The first time Nick Mullins entered Deep Mine 26, a coal mine in southwestern Virginia, the irony hit him hard. Once, his ancestors had owned the coal-seamed cavern that he was now descending into, his trainee miner hard-hat secure. His people had settled the Clintwood and George’s Fork area, along the Appalachian edge of southern Virginia, in the early 17th century. Around the turn of the 1900s, smooth-talking land agents from back east swept through the area, coaxing mountain people into selling the rights to the ground beneath them for cheap. One of Mullins’ ancestors received 12 rifles and 13 hogs—one apiece for each of his children, plus a hog for himself—in exchange for the rights to land that has since produced billions of dollars worth of coal.

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This Proposed Pipeline Would Cut Right Through The Appalachian Trail

By Hilary Hanson for The Huffington Post – Environmental groups are voicing opposition to a proposed natural gas pipeline that would cut across the Appalachian Trail in Virginia and require clearing a previously protected corridor of forest. The Mountain Valley Pipeline would transport natural gas from northwest West Virginia to southern Virginia, according to The Wilderness Society, which published an editorial this week saying the pipeline would set a “dangerous precedent.” That’s because construction would involve clearing a 125-foot-wide section that would cross 3.4 miles of forest protected under the Forest Service’s “roadless rule ― litigation meant to protect lands from road construction and logging.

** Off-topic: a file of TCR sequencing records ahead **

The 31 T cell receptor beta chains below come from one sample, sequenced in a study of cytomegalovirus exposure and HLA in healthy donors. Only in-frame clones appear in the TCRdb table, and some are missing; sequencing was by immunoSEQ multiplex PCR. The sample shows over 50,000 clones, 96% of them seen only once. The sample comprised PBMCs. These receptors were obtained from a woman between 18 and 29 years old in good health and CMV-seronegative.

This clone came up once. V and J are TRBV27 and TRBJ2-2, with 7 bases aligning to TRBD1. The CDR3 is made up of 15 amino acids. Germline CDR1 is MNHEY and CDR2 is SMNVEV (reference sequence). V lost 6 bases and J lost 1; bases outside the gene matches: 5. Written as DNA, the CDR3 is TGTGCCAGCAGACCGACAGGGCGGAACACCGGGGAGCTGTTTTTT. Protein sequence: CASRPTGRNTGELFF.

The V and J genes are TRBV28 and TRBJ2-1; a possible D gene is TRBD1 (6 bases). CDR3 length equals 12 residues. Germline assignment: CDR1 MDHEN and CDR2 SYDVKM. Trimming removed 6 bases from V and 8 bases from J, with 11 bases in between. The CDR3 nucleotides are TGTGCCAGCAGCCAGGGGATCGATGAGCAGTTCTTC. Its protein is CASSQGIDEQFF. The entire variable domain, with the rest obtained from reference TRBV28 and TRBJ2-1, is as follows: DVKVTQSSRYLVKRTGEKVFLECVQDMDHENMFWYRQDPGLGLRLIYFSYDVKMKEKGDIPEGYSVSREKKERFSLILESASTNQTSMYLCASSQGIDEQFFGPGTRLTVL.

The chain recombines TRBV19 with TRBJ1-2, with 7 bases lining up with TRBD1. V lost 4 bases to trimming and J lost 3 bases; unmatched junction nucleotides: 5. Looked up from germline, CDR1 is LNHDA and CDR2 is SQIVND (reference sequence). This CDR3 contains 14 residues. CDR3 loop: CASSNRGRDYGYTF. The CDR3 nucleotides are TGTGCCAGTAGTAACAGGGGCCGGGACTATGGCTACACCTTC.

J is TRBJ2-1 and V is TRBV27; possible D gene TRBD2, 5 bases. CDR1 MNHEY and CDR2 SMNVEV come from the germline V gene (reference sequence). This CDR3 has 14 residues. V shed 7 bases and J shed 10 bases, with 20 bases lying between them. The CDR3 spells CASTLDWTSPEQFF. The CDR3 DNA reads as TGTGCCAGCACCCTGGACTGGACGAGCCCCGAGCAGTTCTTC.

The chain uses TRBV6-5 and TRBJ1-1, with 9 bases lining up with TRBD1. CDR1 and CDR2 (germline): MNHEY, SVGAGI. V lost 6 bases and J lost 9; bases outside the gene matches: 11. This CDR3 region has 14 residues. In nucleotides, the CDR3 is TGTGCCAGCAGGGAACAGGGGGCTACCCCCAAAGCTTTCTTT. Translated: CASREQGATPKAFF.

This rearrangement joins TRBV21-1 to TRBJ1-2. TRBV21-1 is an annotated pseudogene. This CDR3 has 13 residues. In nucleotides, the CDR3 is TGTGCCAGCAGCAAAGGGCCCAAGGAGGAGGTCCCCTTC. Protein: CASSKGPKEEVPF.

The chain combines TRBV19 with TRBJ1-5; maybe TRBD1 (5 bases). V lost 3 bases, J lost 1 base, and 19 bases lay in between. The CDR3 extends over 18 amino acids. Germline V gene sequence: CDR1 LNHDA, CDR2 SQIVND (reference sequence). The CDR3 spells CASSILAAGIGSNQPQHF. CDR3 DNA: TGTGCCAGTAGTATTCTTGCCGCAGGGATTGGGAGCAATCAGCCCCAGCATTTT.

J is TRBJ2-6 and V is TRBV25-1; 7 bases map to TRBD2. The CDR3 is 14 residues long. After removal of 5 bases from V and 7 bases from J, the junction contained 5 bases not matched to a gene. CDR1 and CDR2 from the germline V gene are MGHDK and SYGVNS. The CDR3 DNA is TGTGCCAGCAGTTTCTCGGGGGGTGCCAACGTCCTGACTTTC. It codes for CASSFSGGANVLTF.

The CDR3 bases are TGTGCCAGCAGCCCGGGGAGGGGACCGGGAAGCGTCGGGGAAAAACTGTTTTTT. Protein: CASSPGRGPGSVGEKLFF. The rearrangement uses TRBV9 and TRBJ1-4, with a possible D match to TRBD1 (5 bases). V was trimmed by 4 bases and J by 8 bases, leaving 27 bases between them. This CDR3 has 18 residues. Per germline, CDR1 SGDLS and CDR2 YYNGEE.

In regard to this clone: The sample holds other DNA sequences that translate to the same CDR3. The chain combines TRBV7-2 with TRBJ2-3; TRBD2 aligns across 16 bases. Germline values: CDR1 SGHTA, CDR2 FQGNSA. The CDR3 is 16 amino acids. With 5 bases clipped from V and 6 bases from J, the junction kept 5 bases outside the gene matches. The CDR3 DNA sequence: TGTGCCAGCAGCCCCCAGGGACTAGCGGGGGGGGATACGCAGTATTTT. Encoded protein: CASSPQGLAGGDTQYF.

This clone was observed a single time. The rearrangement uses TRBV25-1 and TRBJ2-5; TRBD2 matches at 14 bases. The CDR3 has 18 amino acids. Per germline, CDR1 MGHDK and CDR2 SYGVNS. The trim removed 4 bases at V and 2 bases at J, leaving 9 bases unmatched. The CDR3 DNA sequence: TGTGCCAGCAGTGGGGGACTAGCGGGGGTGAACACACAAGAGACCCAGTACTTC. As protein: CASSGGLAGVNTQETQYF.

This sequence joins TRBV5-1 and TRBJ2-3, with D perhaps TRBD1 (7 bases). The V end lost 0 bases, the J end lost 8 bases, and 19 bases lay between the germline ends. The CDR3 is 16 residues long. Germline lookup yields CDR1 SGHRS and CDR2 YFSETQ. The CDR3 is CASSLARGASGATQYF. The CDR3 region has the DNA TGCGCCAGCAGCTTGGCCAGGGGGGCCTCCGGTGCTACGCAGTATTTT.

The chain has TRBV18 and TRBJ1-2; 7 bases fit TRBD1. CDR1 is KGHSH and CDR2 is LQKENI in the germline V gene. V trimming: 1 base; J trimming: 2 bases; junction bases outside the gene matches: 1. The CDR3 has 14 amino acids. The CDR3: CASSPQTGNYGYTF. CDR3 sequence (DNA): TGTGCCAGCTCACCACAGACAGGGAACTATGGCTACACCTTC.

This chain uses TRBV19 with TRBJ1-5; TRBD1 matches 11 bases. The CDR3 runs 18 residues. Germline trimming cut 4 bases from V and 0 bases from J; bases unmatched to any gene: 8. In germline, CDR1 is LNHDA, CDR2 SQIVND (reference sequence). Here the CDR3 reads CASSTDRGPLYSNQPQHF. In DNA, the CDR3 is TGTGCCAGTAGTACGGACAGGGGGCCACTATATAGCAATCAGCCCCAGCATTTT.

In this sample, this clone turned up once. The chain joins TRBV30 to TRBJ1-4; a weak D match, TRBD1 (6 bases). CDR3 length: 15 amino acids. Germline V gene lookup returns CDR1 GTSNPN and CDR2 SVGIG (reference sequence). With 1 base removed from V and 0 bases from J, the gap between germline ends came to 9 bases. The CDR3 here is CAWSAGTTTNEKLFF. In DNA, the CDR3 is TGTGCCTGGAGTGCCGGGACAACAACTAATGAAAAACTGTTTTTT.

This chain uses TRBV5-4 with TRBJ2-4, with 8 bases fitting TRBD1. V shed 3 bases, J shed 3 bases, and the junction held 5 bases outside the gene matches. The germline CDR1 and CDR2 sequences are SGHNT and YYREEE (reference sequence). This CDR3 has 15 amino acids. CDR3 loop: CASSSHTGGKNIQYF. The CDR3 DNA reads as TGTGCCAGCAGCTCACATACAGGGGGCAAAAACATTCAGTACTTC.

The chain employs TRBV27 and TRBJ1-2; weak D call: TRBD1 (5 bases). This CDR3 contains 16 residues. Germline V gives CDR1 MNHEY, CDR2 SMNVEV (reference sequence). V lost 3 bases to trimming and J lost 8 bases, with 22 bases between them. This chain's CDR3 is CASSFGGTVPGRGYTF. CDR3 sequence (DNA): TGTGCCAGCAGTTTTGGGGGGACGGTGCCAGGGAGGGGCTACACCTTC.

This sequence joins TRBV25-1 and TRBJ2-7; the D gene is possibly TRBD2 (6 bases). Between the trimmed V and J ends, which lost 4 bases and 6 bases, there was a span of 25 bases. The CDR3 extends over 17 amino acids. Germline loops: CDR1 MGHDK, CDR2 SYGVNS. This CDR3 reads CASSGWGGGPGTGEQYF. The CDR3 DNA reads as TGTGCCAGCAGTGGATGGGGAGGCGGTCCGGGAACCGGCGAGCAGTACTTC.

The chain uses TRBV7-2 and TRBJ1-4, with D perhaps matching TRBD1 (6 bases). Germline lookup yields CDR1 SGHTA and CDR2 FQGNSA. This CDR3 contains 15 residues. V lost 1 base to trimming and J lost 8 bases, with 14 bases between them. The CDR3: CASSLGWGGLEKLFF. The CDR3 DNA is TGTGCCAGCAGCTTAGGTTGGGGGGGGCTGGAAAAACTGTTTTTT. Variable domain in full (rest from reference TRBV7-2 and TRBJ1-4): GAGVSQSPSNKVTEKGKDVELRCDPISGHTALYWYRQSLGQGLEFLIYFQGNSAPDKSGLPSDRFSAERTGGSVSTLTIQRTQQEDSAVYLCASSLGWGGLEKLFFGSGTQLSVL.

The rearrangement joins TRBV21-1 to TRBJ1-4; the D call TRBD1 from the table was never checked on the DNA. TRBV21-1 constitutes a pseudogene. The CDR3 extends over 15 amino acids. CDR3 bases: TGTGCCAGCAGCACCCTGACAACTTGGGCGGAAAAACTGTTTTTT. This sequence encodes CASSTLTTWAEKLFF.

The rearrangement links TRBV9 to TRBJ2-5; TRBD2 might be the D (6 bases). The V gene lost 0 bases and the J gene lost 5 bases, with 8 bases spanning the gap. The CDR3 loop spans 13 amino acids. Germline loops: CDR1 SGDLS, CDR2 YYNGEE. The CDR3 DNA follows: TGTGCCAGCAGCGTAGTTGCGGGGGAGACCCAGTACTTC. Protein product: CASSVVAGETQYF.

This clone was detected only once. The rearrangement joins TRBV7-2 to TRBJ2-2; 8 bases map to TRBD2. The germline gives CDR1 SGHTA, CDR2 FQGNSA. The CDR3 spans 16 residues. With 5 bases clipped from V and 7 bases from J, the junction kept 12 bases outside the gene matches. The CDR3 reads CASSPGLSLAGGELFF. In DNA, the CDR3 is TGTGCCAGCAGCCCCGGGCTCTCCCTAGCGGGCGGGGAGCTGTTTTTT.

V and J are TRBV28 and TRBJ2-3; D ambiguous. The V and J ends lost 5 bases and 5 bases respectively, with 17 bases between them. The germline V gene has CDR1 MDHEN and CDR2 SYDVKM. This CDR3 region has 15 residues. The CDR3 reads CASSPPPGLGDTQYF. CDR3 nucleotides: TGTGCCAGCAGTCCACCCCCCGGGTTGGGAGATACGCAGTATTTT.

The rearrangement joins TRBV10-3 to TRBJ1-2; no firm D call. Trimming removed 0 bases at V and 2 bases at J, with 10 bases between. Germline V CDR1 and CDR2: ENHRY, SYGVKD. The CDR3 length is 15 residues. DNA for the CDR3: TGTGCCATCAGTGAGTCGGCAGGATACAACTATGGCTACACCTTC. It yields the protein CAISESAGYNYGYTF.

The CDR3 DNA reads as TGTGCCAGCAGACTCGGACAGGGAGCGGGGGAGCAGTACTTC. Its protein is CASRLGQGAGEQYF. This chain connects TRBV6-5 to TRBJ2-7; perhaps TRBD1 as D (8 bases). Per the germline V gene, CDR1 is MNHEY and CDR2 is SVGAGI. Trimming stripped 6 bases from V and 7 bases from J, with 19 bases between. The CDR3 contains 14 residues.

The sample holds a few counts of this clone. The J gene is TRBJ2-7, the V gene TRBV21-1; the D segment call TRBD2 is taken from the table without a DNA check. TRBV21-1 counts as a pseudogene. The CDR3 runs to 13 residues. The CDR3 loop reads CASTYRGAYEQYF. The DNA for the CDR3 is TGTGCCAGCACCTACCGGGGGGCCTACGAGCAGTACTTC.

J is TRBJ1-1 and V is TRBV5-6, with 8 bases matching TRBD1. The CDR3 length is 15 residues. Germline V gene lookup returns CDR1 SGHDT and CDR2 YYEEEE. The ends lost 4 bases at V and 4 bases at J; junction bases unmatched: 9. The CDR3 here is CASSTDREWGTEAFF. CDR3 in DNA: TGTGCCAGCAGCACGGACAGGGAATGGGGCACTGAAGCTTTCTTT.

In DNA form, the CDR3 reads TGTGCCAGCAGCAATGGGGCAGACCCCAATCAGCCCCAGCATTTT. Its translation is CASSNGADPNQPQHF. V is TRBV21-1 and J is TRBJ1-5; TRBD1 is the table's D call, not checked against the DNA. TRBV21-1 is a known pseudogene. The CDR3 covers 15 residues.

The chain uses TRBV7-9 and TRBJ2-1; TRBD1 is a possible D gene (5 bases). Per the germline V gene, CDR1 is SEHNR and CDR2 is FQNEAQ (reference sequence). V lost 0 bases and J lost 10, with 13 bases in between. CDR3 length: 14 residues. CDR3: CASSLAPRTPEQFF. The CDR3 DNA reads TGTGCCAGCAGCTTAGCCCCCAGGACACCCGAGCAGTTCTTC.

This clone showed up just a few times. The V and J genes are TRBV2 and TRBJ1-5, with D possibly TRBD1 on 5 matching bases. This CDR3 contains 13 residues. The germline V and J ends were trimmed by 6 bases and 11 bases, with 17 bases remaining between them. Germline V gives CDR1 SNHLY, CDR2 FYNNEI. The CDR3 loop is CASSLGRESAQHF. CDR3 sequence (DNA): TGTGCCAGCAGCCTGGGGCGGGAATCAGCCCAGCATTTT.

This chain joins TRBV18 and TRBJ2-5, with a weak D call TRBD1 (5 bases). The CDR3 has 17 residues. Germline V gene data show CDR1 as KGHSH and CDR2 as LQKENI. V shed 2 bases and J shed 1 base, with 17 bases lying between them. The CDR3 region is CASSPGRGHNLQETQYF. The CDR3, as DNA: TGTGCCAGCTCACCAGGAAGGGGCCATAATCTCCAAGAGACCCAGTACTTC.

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Coal Industry In Collapse, Mountains Not Coming Back

By Laura Gottesdiener in Tom Dispatch – In Appalachia, explosions have leveled the mountain tops into perfect race tracks for Ryan Hensley’s all-terrain vehicle (ATV). At least, that’s how the 14-year-old sees the barren expanses of dirt that stretch for miles atop the hills surrounding his home in the former coal town of Whitesville, West Virginia.

“They’re going to blast that one next,” he says, pointing to a peak in the distance. He’s referring to a process known as “mountain-top removal,” in which coal companies use explosives to blast away hundreds of feet of rock in order to unearth underground seams of coal.

“And then it’ll be just blank space,” he adds. “Like the Taylor Swift song.”

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Week Of Actions For Climate Justice In Appalachia

While much of the national climate movement has focused on gearing up towards the People’s Climate March in New York City later this month, frontline communities in Appalachia have been working hard at the local and regional level to address climate justice issues at the source.

“Our people have been producing energy for this nation for over 100 years. We are proud of our heritage. But we can’t stay stuck in time,” said Teri Blanton, a long time organizer with Kentuckians For The Commonwealth and The Alliance for Appalachia. “In Appalachia we’ve already seen what climate change can do — denuded and destroyed landscapes, poisoned water and a corrupt political system — it’s all together and it’s all connected. We have seen first hand that what they do to the land, they do to the people.”

One of the key issues Appalachian leaders are organizing communities around is water pollution; lack of access to safe water has been an issue for decades in the region, a grim irony considering the area is a temperate rainforest.